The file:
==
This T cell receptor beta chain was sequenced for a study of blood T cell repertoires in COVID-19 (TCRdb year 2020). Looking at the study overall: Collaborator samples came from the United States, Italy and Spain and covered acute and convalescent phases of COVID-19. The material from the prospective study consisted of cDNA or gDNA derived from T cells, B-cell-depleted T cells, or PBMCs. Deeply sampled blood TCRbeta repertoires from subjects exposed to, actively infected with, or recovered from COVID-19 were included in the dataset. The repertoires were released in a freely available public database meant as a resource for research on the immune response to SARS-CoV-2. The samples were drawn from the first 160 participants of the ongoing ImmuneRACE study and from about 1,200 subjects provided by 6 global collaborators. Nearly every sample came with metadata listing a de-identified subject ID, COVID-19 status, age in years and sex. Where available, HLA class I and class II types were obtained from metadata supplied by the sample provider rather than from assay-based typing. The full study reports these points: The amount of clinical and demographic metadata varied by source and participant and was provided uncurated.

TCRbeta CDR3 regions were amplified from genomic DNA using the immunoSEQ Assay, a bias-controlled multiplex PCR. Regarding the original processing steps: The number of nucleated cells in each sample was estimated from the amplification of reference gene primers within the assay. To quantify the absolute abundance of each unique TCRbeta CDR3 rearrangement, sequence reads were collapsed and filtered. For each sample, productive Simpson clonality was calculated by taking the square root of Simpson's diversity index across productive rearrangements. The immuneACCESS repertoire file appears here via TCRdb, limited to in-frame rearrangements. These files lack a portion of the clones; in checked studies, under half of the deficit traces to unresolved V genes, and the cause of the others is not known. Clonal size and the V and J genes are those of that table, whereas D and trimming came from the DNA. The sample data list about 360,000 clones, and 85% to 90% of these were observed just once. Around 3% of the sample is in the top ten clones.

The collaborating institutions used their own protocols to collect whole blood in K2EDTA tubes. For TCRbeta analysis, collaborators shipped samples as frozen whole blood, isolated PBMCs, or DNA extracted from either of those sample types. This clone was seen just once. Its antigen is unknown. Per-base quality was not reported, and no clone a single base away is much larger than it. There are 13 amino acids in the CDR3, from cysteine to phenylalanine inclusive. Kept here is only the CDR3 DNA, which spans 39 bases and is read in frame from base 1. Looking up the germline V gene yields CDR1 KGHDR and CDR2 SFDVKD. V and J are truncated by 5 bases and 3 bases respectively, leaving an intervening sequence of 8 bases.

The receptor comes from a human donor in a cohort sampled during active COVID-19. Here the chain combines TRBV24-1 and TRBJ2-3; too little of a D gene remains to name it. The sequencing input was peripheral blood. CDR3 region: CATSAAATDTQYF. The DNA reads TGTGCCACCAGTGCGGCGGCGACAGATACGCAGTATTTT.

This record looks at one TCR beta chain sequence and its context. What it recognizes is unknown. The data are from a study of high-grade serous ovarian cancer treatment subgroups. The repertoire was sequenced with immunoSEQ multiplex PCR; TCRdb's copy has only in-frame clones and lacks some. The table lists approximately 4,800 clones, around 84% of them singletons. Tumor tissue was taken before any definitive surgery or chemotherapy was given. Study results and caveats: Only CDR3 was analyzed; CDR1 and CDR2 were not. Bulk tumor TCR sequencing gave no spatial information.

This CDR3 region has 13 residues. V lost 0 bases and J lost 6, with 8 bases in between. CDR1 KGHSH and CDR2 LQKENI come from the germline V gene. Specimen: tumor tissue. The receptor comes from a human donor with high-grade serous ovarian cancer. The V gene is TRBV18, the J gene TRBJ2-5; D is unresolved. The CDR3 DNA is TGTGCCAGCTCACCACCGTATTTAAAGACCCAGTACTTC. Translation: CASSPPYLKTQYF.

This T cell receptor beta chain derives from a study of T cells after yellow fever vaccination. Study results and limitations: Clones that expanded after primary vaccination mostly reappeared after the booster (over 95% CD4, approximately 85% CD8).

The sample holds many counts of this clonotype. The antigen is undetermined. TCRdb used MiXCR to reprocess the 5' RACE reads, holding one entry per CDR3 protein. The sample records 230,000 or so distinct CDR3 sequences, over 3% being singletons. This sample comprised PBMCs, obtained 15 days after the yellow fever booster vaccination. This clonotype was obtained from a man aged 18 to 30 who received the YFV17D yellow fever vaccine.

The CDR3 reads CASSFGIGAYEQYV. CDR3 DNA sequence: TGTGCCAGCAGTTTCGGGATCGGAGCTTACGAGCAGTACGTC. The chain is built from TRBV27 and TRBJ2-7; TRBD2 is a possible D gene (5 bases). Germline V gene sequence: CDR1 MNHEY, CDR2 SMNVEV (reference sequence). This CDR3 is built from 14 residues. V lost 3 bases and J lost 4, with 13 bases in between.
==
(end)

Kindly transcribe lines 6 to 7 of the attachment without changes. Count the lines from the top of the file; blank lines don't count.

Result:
This CDR3 region has 13 residues. V lost 0 bases and J lost 6, with 8 bases in between. CDR1 KGHSH and CDR2 LQKENI come from the germline V gene. Specimen: tumor tissue. The receptor comes from a human donor with high-grade serous ovarian cancer. The V gene is TRBV18, the J gene TRBJ2-5; D is unresolved. The CDR3 DNA is TGTGCCAGCTCACCACCGTATTTAAAGACCCAGTACTTC. Translation: CASSPPYLKTQYF.

This T cell receptor beta chain derives from a study of T cells after yellow fever vaccination. Study results and limitations: Clones that expanded after primary vaccination mostly reappeared after the booster (over 95% CD4, approximately 85% CD8).